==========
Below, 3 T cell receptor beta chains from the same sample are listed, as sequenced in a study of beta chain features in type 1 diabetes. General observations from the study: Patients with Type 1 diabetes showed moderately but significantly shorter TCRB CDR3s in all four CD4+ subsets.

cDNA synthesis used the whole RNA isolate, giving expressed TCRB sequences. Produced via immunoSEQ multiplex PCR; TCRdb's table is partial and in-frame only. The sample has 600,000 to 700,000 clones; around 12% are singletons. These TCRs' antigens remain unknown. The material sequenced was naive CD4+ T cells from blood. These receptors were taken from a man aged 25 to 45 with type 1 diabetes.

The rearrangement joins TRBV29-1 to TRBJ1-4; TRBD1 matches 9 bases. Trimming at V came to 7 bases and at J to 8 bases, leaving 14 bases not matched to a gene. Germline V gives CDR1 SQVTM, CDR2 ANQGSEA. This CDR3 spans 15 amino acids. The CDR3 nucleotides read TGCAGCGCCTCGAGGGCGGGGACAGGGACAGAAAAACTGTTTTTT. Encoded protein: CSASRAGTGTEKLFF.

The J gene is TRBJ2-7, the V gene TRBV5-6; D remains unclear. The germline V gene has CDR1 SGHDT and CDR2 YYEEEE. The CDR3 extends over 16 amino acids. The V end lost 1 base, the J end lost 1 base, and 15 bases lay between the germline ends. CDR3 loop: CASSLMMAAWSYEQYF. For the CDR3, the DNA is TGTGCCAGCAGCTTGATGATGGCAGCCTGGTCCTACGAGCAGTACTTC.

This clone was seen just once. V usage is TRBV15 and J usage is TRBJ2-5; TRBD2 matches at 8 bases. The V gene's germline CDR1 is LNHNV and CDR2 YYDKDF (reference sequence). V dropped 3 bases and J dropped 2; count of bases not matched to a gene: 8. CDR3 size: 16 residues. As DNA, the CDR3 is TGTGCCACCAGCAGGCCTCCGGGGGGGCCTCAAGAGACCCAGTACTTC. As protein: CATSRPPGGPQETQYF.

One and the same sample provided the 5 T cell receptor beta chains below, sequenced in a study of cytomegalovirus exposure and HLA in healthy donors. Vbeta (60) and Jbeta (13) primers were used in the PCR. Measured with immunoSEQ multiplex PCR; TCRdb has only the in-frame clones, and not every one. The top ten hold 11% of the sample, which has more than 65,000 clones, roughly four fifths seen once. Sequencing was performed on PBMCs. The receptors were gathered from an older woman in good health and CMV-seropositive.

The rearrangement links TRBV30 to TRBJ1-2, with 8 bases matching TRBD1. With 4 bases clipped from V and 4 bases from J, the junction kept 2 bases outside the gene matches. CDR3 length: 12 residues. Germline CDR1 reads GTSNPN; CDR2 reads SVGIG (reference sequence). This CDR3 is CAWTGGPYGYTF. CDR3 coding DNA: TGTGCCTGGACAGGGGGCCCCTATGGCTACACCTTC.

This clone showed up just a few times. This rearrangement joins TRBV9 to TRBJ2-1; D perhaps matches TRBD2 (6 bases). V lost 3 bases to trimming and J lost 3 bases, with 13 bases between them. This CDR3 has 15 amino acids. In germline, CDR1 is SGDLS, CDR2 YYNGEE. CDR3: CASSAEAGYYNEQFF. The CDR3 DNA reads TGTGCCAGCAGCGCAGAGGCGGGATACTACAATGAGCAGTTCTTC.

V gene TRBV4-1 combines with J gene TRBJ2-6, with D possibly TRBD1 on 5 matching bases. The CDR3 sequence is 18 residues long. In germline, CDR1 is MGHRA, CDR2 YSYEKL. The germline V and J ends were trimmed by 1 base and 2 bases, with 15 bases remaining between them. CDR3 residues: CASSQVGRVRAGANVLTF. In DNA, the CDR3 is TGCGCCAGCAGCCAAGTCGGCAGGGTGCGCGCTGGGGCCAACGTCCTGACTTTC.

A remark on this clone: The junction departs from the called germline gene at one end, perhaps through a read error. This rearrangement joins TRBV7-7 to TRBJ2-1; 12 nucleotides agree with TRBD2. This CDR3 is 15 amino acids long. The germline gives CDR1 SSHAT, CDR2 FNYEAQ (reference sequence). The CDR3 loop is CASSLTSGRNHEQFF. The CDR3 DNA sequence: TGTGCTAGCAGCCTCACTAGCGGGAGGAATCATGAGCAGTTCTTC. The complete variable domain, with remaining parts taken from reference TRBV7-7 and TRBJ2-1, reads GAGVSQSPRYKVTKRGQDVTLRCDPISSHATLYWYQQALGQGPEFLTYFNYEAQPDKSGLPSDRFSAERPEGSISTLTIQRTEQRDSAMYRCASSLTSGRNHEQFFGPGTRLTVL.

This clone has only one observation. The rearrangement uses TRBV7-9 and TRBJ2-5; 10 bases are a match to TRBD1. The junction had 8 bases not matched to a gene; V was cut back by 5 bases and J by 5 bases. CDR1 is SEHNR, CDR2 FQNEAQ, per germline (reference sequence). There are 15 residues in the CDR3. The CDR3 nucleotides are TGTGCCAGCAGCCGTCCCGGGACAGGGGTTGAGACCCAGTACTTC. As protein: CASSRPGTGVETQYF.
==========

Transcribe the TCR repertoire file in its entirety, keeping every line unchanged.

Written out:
Below, 3 T cell receptor beta chains from the same sample are listed, as sequenced in a study of beta chain features in type 1 diabetes. General observations from the study: Patients with Type 1 diabetes showed moderately but significantly shorter TCRB CDR3s in all four CD4+ subsets.

cDNA synthesis used the whole RNA isolate, giving expressed TCRB sequences. Produced via immunoSEQ multiplex PCR; TCRdb's table is partial and in-frame only. The sample has 600,000 to 700,000 clones; around 12% are singletons. These TCRs' antigens remain unknown. The material sequenced was naive CD4+ T cells from blood. These receptors were taken from a man aged 25 to 45 with type 1 diabetes.

The rearrangement joins TRBV29-1 to TRBJ1-4; TRBD1 matches 9 bases. Trimming at V came to 7 bases and at J to 8 bases, leaving 14 bases not matched to a gene. Germline V gives CDR1 SQVTM, CDR2 ANQGSEA. This CDR3 spans 15 amino acids. The CDR3 nucleotides read TGCAGCGCCTCGAGGGCGGGGACAGGGACAGAAAAACTGTTTTTT. Encoded protein: CSASRAGTGTEKLFF.

The J gene is TRBJ2-7, the V gene TRBV5-6; D remains unclear. The germline V gene has CDR1 SGHDT and CDR2 YYEEEE. The CDR3 extends over 16 amino acids. The V end lost 1 base, the J end lost 1 base, and 15 bases lay between the germline ends. CDR3 loop: CASSLMMAAWSYEQYF. For the CDR3, the DNA is TGTGCCAGCAGCTTGATGATGGCAGCCTGGTCCTACGAGCAGTACTTC.

This clone was seen just once. V usage is TRBV15 and J usage is TRBJ2-5; TRBD2 matches at 8 bases. The V gene's germline CDR1 is LNHNV and CDR2 YYDKDF (reference sequence). V dropped 3 bases and J dropped 2; count of bases not matched to a gene: 8. CDR3 size: 16 residues. As DNA, the CDR3 is TGTGCCACCAGCAGGCCTCCGGGGGGGCCTCAAGAGACCCAGTACTTC. As protein: CATSRPPGGPQETQYF.

One and the same sample provided the 5 T cell receptor beta chains below, sequenced in a study of cytomegalovirus exposure and HLA in healthy donors. Vbeta (60) and Jbeta (13) primers were used in the PCR. Measured with immunoSEQ multiplex PCR; TCRdb has only the in-frame clones, and not every one. The top ten hold 11% of the sample, which has more than 65,000 clones, roughly four fifths seen once. Sequencing was performed on PBMCs. The receptors were gathered from an older woman in good health and CMV-seropositive.

The rearrangement links TRBV30 to TRBJ1-2, with 8 bases matching TRBD1. With 4 bases clipped from V and 4 bases from J, the junction kept 2 bases outside the gene matches. CDR3 length: 12 residues. Germline CDR1 reads GTSNPN; CDR2 reads SVGIG (reference sequence). This CDR3 is CAWTGGPYGYTF. CDR3 coding DNA: TGTGCCTGGACAGGGGGCCCCTATGGCTACACCTTC.

This clone showed up just a few times. This rearrangement joins TRBV9 to TRBJ2-1; D perhaps matches TRBD2 (6 bases). V lost 3 bases to trimming and J lost 3 bases, with 13 bases between them. This CDR3 has 15 amino acids. In germline, CDR1 is SGDLS, CDR2 YYNGEE. CDR3: CASSAEAGYYNEQFF. The CDR3 DNA reads TGTGCCAGCAGCGCAGAGGCGGGATACTACAATGAGCAGTTCTTC.

V gene TRBV4-1 combines with J gene TRBJ2-6, with D possibly TRBD1 on 5 matching bases. The CDR3 sequence is 18 residues long. In germline, CDR1 is MGHRA, CDR2 YSYEKL. The germline V and J ends were trimmed by 1 base and 2 bases, with 15 bases remaining between them. CDR3 residues: CASSQVGRVRAGANVLTF. In DNA, the CDR3 is TGCGCCAGCAGCCAAGTCGGCAGGGTGCGCGCTGGGGCCAACGTCCTGACTTTC.

A remark on this clone: The junction departs from the called germline gene at one end, perhaps through a read error. This rearrangement joins TRBV7-7 to TRBJ2-1; 12 nucleotides agree with TRBD2. This CDR3 is 15 amino acids long. The germline gives CDR1 SSHAT, CDR2 FNYEAQ (reference sequence). The CDR3 loop is CASSLTSGRNHEQFF. The CDR3 DNA sequence: TGTGCTAGCAGCCTCACTAGCGGGAGGAATCATGAGCAGTTCTTC. The complete variable domain, with remaining parts taken from reference TRBV7-7 and TRBJ2-1, reads GAGVSQSPRYKVTKRGQDVTLRCDPISSHATLYWYQQALGQGPEFLTYFNYEAQPDKSGLPSDRFSAERPEGSISTLTIQRTEQRDSAMYRCASSLTSGRNHEQFFGPGTRLTVL.

This clone has only one observation. The rearrangement uses TRBV7-9 and TRBJ2-5; 10 bases are a match to TRBD1. The junction had 8 bases not matched to a gene; V was cut back by 5 bases and J by 5 bases. CDR1 is SEHNR, CDR2 FQNEAQ, per germline (reference sequence). There are 15 residues in the CDR3. The CDR3 nucleotides are TGTGCCAGCAGCCGTCCCGGGACAGGGGTTGAGACCCAGTACTTC. As protein: CASSRPGTGVETQYF.